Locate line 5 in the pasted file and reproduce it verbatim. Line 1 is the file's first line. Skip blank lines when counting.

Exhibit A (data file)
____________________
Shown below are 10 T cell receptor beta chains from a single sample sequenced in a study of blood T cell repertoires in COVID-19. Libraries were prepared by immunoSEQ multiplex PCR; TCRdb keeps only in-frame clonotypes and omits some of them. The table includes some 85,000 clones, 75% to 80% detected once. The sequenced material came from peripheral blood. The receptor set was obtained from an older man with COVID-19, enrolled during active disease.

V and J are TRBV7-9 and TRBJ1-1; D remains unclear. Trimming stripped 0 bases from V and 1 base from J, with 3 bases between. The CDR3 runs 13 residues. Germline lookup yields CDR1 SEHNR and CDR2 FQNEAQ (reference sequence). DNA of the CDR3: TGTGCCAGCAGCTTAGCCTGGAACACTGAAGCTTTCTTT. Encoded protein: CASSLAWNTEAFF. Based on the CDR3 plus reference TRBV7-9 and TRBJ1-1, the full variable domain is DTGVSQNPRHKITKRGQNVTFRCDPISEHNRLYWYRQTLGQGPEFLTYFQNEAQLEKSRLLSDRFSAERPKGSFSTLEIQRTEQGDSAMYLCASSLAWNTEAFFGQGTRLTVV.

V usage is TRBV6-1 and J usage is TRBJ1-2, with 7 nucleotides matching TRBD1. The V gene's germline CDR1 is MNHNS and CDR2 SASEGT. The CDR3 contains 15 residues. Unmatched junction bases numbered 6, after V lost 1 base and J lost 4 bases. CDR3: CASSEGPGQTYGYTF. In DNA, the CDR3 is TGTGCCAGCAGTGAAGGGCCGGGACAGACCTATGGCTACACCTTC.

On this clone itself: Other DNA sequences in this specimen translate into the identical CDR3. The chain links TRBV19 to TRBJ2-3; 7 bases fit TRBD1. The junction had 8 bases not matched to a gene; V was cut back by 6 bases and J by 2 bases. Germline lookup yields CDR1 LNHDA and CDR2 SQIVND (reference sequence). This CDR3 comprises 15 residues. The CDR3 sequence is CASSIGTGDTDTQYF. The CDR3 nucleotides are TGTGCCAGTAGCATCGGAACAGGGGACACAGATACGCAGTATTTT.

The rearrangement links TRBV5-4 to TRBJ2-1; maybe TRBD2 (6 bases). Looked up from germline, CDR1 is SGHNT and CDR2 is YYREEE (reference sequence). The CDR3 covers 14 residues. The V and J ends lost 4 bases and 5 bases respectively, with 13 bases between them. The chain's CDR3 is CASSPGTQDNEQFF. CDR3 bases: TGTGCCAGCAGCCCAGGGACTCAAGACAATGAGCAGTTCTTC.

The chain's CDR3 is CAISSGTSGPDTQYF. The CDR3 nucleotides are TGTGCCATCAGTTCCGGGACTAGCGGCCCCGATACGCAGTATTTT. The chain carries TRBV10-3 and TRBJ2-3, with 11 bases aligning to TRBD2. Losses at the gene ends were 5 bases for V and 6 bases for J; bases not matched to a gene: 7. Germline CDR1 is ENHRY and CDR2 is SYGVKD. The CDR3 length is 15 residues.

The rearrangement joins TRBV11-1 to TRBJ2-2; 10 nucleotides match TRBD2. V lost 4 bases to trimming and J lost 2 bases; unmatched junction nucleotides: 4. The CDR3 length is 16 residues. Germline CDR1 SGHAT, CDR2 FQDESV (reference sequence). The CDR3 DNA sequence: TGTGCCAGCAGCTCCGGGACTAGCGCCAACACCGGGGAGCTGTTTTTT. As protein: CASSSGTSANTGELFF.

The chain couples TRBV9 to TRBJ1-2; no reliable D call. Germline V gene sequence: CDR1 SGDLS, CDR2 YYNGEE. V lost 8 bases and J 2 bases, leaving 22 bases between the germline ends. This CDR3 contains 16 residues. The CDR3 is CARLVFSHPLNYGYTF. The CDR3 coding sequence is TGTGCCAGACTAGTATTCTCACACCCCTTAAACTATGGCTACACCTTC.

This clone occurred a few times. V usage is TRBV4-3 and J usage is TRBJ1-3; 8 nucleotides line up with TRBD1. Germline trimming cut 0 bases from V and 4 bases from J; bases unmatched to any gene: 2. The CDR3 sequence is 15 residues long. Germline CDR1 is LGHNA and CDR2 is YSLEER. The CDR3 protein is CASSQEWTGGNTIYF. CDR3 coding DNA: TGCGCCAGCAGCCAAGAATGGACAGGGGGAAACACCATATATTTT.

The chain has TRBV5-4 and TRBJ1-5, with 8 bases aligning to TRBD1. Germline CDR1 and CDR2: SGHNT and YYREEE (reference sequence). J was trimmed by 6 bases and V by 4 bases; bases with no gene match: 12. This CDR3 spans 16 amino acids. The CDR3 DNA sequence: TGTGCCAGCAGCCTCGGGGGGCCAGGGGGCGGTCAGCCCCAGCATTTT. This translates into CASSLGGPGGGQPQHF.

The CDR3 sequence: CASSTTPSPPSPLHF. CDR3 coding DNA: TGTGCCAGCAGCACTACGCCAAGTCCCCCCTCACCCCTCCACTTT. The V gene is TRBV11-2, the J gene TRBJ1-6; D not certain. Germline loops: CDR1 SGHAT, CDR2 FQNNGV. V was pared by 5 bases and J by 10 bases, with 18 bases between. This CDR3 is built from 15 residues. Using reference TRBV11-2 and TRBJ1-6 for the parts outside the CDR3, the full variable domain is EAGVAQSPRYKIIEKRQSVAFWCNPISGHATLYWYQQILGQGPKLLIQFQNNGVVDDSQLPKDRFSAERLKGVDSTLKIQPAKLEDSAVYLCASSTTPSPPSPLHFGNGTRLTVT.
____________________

The rearrangement links TRBV5-4 to TRBJ2-1; maybe TRBD2 (6 bases). Looked up from germline, CDR1 is SGHNT and CDR2 is YYREEE (reference sequence). The CDR3 covers 14 residues. The V and J ends lost 4 bases and 5 bases respectively, with 13 bases between them. The chain's CDR3 is CASSPGTQDNEQFF. CDR3 bases: TGTGCCAGCAGCCCAGGGACTCAAGACAATGAGCAGTTCTTC.